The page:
On July 7, 1832 The Saturday Magazine, the masthead of which read "Under the Direction of the Committee of General Literature and Education, Appointed by the Society for Promoting Christian Knowledge" began weekly publication from London at the price of one penny per copy. The timing of this publication and its price would suggest that it was published as a rival to The Penny Magazine published under the auspices of the secular Society for the Diffusion of Useful Knowledge. In many ways it paralleled the format, liberal use of illustrations, and content of The Penny Magazine with addition of a modest amount of religion in each issue. Clearly the Society for Promoting Christian Knowledge (SPCK), which had as its mission, since its founding in 1698, the education from the Christian point of view, of the widest range of people, shared the belief of the secular SDUK that the new mass media was an effective way to educate the masses.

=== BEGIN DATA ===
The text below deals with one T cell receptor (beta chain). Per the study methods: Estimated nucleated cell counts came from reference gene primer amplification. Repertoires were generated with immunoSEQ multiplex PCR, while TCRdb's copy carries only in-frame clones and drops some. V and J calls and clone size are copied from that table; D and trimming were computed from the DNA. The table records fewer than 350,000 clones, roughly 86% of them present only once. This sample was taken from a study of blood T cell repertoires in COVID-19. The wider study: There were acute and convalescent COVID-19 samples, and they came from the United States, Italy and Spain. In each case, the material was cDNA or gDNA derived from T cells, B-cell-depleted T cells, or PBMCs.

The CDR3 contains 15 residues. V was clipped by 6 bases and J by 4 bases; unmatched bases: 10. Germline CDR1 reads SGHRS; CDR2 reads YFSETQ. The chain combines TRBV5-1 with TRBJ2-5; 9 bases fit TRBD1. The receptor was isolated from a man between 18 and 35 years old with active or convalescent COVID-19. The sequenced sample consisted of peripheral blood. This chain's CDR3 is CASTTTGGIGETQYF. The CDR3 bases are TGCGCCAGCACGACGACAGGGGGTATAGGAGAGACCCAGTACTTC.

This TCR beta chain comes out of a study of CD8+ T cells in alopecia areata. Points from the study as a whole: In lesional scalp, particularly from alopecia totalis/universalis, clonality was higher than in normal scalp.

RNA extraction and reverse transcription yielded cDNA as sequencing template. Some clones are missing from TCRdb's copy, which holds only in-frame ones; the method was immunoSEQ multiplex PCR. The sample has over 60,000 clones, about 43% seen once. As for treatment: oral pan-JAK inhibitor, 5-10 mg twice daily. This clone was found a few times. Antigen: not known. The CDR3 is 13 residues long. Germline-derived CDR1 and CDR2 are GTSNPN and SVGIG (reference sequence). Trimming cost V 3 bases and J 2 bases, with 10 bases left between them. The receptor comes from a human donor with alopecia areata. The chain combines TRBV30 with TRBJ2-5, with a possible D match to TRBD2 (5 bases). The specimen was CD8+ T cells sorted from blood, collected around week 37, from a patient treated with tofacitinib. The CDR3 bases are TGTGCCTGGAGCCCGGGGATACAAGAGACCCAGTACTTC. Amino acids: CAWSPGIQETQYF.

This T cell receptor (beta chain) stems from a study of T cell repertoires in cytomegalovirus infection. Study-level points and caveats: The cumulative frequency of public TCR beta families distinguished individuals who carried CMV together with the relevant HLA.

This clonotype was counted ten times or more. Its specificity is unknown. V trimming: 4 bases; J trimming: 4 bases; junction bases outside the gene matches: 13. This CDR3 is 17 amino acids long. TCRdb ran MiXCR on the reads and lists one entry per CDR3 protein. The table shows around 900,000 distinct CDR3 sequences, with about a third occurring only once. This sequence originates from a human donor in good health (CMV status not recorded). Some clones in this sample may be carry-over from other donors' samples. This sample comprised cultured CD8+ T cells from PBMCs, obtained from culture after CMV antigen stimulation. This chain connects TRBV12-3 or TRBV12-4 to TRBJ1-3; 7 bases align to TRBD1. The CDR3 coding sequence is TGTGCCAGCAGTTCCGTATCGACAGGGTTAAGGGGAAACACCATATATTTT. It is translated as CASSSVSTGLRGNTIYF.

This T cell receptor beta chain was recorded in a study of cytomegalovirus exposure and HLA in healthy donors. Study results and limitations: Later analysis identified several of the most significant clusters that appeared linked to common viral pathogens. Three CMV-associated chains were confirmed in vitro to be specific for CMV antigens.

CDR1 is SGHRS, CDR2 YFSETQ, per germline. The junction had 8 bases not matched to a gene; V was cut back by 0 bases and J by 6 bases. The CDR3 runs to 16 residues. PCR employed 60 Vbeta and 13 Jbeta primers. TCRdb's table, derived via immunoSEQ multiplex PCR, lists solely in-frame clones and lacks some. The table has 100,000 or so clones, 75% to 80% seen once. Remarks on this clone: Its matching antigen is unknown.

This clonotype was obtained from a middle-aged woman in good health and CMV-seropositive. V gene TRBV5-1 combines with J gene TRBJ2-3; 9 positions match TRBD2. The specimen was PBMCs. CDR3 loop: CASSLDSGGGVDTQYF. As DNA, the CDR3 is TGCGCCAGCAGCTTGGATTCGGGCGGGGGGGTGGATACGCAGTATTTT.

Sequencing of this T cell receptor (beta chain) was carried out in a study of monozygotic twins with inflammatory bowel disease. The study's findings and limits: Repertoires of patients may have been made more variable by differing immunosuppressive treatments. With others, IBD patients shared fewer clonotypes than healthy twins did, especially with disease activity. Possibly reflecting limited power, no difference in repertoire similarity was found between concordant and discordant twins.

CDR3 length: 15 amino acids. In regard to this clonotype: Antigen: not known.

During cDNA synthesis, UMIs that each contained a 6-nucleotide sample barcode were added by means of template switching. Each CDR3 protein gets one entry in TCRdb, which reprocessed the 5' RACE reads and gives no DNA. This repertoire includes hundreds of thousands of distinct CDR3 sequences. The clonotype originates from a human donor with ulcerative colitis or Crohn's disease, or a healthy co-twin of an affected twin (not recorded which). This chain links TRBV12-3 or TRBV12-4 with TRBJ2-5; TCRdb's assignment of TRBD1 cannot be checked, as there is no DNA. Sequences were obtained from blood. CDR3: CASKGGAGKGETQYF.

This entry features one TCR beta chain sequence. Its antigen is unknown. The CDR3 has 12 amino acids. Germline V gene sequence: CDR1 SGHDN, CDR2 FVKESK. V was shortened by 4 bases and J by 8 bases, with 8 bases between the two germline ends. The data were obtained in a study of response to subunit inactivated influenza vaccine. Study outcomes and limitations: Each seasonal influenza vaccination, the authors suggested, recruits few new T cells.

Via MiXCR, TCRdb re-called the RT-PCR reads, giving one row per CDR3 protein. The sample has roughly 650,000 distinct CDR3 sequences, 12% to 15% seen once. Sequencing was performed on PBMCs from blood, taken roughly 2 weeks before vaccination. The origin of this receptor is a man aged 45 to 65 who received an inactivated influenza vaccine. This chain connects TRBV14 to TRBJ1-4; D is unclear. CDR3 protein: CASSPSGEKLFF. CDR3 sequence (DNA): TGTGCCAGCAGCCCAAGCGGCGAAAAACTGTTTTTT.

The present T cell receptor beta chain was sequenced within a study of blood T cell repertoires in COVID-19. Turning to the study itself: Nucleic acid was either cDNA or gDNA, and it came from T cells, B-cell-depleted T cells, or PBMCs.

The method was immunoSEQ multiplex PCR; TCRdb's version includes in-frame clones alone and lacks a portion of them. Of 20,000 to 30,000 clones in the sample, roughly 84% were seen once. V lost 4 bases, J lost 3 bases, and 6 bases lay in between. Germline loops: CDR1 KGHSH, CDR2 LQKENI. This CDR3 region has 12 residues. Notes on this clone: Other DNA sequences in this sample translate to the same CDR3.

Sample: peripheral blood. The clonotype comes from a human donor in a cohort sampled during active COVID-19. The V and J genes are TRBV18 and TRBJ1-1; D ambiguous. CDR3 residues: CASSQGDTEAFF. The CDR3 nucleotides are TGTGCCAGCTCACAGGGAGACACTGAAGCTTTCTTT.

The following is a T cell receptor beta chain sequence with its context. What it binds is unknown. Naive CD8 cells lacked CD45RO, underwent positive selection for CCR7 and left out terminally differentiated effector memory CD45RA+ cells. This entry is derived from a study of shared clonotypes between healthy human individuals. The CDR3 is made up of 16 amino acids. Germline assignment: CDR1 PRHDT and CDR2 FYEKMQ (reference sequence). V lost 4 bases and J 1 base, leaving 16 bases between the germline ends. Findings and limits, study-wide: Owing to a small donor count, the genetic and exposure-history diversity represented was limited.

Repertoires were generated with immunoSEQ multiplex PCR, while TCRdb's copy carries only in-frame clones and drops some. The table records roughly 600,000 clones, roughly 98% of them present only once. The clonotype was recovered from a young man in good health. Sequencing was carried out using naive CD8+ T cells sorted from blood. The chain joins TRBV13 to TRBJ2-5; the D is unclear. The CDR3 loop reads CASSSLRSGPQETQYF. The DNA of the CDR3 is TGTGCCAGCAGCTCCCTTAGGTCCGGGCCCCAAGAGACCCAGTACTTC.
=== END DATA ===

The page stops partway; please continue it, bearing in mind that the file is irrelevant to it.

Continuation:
The publisher of The Saturday Magazine, John William Parker, began his career as an apprentice to industrial printer William Clowes, and became manager of the Clowes' pioneering printing machine business. I have not seen circulation information for The Saturday Magazine; nor have I learned whether or not machine presses were employed in its production, but one might assume as much considering the background of its publisher. Beginning in the 5th issue Parker, emphasized at the end of each issue that he had distributors for the magazine in about 20 locations in England. The Saturday Magazine ended its operations on December 28, 1844, roughly one year before The Penny Magazine ended publication.